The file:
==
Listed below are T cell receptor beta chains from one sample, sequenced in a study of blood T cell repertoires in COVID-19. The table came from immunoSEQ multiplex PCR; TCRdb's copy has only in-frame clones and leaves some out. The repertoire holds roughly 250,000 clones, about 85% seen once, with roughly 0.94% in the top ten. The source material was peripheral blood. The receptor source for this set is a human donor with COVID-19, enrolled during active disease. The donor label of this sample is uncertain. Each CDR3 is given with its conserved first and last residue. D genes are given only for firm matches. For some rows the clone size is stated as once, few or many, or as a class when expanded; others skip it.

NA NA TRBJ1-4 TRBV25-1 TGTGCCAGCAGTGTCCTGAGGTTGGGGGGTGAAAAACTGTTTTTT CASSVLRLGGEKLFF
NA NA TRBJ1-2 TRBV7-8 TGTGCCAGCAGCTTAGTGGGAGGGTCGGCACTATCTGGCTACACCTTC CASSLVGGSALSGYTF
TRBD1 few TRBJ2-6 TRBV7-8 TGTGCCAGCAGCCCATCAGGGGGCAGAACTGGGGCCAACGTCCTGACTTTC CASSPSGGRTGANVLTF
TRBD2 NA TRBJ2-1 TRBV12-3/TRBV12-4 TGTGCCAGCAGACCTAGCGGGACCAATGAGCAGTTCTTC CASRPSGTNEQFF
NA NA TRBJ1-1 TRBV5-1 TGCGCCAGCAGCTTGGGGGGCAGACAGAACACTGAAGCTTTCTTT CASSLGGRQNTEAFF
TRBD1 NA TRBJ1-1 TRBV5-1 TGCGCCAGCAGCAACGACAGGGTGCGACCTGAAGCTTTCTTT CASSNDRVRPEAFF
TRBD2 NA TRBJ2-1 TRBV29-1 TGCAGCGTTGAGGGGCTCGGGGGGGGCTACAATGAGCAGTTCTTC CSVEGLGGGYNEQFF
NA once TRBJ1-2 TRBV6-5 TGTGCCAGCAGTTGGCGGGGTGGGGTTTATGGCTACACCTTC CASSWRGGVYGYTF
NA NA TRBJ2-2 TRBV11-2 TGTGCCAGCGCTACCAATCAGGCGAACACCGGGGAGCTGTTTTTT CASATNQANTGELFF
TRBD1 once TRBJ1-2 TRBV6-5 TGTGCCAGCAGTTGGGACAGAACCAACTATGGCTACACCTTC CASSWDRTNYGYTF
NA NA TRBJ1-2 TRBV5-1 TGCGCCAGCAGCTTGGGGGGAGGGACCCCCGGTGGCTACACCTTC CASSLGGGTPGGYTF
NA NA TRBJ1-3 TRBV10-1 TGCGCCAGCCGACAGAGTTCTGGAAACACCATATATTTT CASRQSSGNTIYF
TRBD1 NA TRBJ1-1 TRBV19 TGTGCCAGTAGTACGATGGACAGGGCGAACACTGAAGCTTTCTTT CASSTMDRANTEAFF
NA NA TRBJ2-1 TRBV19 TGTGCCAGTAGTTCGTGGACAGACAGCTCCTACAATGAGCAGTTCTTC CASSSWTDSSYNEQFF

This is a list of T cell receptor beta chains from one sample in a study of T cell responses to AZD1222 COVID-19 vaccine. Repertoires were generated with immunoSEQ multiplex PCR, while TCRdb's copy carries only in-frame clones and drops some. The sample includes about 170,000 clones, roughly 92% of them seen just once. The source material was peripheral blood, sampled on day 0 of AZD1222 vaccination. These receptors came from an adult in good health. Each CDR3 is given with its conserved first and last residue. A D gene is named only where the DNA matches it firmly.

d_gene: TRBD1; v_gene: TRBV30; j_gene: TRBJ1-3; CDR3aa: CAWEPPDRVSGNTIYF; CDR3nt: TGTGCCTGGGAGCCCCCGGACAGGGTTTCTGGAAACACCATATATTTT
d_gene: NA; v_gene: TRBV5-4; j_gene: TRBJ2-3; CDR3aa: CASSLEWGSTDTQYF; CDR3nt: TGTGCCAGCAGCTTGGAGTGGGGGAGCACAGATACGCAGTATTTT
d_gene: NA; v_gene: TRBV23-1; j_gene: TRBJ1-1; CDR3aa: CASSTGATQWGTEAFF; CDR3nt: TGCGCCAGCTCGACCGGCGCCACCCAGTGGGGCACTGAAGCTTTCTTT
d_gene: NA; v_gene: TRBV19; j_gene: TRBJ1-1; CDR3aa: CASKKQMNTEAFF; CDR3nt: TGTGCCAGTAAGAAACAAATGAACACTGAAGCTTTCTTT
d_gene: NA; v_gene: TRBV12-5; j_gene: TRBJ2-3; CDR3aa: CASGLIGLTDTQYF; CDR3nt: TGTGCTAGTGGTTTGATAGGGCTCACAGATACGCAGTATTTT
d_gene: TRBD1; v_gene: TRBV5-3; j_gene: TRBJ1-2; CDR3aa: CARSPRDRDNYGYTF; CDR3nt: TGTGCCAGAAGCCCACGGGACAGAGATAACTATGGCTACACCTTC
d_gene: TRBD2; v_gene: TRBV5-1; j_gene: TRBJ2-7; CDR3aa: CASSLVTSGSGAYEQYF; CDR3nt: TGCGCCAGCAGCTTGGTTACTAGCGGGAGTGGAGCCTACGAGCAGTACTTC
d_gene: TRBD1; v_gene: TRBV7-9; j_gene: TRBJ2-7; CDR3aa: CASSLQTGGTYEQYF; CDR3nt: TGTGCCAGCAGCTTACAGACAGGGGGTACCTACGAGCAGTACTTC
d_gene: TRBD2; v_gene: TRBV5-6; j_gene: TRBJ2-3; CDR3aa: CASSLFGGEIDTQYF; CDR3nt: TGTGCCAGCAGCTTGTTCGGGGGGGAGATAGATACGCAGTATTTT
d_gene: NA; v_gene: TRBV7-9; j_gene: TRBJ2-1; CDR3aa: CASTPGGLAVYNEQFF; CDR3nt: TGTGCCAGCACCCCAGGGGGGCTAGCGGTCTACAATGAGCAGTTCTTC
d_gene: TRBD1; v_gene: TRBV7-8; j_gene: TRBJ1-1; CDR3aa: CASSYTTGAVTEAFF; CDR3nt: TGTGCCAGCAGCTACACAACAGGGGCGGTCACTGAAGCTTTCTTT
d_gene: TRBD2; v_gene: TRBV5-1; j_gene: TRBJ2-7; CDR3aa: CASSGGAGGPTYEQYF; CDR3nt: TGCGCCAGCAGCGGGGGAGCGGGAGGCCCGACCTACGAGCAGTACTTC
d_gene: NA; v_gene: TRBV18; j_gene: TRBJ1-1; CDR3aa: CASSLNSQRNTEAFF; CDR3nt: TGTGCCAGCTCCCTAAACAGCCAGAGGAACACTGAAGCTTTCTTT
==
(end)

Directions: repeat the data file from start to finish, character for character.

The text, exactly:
Listed below are T cell receptor beta chains from one sample, sequenced in a study of blood T cell repertoires in COVID-19. The table came from immunoSEQ multiplex PCR; TCRdb's copy has only in-frame clones and leaves some out. The repertoire holds roughly 250,000 clones, about 85% seen once, with roughly 0.94% in the top ten. The source material was peripheral blood. The receptor source for this set is a human donor with COVID-19, enrolled during active disease. The donor label of this sample is uncertain. Each CDR3 is given with its conserved first and last residue. D genes are given only for firm matches. For some rows the clone size is stated as once, few or many, or as a class when expanded; others skip it.

NA NA TRBJ1-4 TRBV25-1 TGTGCCAGCAGTGTCCTGAGGTTGGGGGGTGAAAAACTGTTTTTT CASSVLRLGGEKLFF
NA NA TRBJ1-2 TRBV7-8 TGTGCCAGCAGCTTAGTGGGAGGGTCGGCACTATCTGGCTACACCTTC CASSLVGGSALSGYTF
TRBD1 few TRBJ2-6 TRBV7-8 TGTGCCAGCAGCCCATCAGGGGGCAGAACTGGGGCCAACGTCCTGACTTTC CASSPSGGRTGANVLTF
TRBD2 NA TRBJ2-1 TRBV12-3/TRBV12-4 TGTGCCAGCAGACCTAGCGGGACCAATGAGCAGTTCTTC CASRPSGTNEQFF
NA NA TRBJ1-1 TRBV5-1 TGCGCCAGCAGCTTGGGGGGCAGACAGAACACTGAAGCTTTCTTT CASSLGGRQNTEAFF
TRBD1 NA TRBJ1-1 TRBV5-1 TGCGCCAGCAGCAACGACAGGGTGCGACCTGAAGCTTTCTTT CASSNDRVRPEAFF
TRBD2 NA TRBJ2-1 TRBV29-1 TGCAGCGTTGAGGGGCTCGGGGGGGGCTACAATGAGCAGTTCTTC CSVEGLGGGYNEQFF
NA once TRBJ1-2 TRBV6-5 TGTGCCAGCAGTTGGCGGGGTGGGGTTTATGGCTACACCTTC CASSWRGGVYGYTF
NA NA TRBJ2-2 TRBV11-2 TGTGCCAGCGCTACCAATCAGGCGAACACCGGGGAGCTGTTTTTT CASATNQANTGELFF
TRBD1 once TRBJ1-2 TRBV6-5 TGTGCCAGCAGTTGGGACAGAACCAACTATGGCTACACCTTC CASSWDRTNYGYTF
NA NA TRBJ1-2 TRBV5-1 TGCGCCAGCAGCTTGGGGGGAGGGACCCCCGGTGGCTACACCTTC CASSLGGGTPGGYTF
NA NA TRBJ1-3 TRBV10-1 TGCGCCAGCCGACAGAGTTCTGGAAACACCATATATTTT CASRQSSGNTIYF
TRBD1 NA TRBJ1-1 TRBV19 TGTGCCAGTAGTACGATGGACAGGGCGAACACTGAAGCTTTCTTT CASSTMDRANTEAFF
NA NA TRBJ2-1 TRBV19 TGTGCCAGTAGTTCGTGGACAGACAGCTCCTACAATGAGCAGTTCTTC CASSSWTDSSYNEQFF

This is a list of T cell receptor beta chains from one sample in a study of T cell responses to AZD1222 COVID-19 vaccine. Repertoires were generated with immunoSEQ multiplex PCR, while TCRdb's copy carries only in-frame clones and drops some. The sample includes about 170,000 clones, roughly 92% of them seen just once. The source material was peripheral blood, sampled on day 0 of AZD1222 vaccination. These receptors came from an adult in good health. Each CDR3 is given with its conserved first and last residue. A D gene is named only where the DNA matches it firmly.

d_gene: TRBD1; v_gene: TRBV30; j_gene: TRBJ1-3; CDR3aa: CAWEPPDRVSGNTIYF; CDR3nt: TGTGCCTGGGAGCCCCCGGACAGGGTTTCTGGAAACACCATATATTTT
d_gene: NA; v_gene: TRBV5-4; j_gene: TRBJ2-3; CDR3aa: CASSLEWGSTDTQYF; CDR3nt: TGTGCCAGCAGCTTGGAGTGGGGGAGCACAGATACGCAGTATTTT
d_gene: NA; v_gene: TRBV23-1; j_gene: TRBJ1-1; CDR3aa: CASSTGATQWGTEAFF; CDR3nt: TGCGCCAGCTCGACCGGCGCCACCCAGTGGGGCACTGAAGCTTTCTTT
d_gene: NA; v_gene: TRBV19; j_gene: TRBJ1-1; CDR3aa: CASKKQMNTEAFF; CDR3nt: TGTGCCAGTAAGAAACAAATGAACACTGAAGCTTTCTTT
d_gene: NA; v_gene: TRBV12-5; j_gene: TRBJ2-3; CDR3aa: CASGLIGLTDTQYF; CDR3nt: TGTGCTAGTGGTTTGATAGGGCTCACAGATACGCAGTATTTT
d_gene: TRBD1; v_gene: TRBV5-3; j_gene: TRBJ1-2; CDR3aa: CARSPRDRDNYGYTF; CDR3nt: TGTGCCAGAAGCCCACGGGACAGAGATAACTATGGCTACACCTTC
d_gene: TRBD2; v_gene: TRBV5-1; j_gene: TRBJ2-7; CDR3aa: CASSLVTSGSGAYEQYF; CDR3nt: TGCGCCAGCAGCTTGGTTACTAGCGGGAGTGGAGCCTACGAGCAGTACTTC
d_gene: TRBD1; v_gene: TRBV7-9; j_gene: TRBJ2-7; CDR3aa: CASSLQTGGTYEQYF; CDR3nt: TGTGCCAGCAGCTTACAGACAGGGGGTACCTACGAGCAGTACTTC
d_gene: TRBD2; v_gene: TRBV5-6; j_gene: TRBJ2-3; CDR3aa: CASSLFGGEIDTQYF; CDR3nt: TGTGCCAGCAGCTTGTTCGGGGGGGAGATAGATACGCAGTATTTT
d_gene: NA; v_gene: TRBV7-9; j_gene: TRBJ2-1; CDR3aa: CASTPGGLAVYNEQFF; CDR3nt: TGTGCCAGCACCCCAGGGGGGCTAGCGGTCTACAATGAGCAGTTCTTC
d_gene: TRBD1; v_gene: TRBV7-8; j_gene: TRBJ1-1; CDR3aa: CASSYTTGAVTEAFF; CDR3nt: TGTGCCAGCAGCTACACAACAGGGGCGGTCACTGAAGCTTTCTTT
d_gene: TRBD2; v_gene: TRBV5-1; j_gene: TRBJ2-7; CDR3aa: CASSGGAGGPTYEQYF; CDR3nt: TGCGCCAGCAGCGGGGGAGCGGGAGGCCCGACCTACGAGCAGTACTTC
d_gene: NA; v_gene: TRBV18; j_gene: TRBJ1-1; CDR3aa: CASSLNSQRNTEAFF; CDR3nt: TGTGCCAGCTCCCTAAACAGCCAGAGGAACACTGAAGCTTTCTTT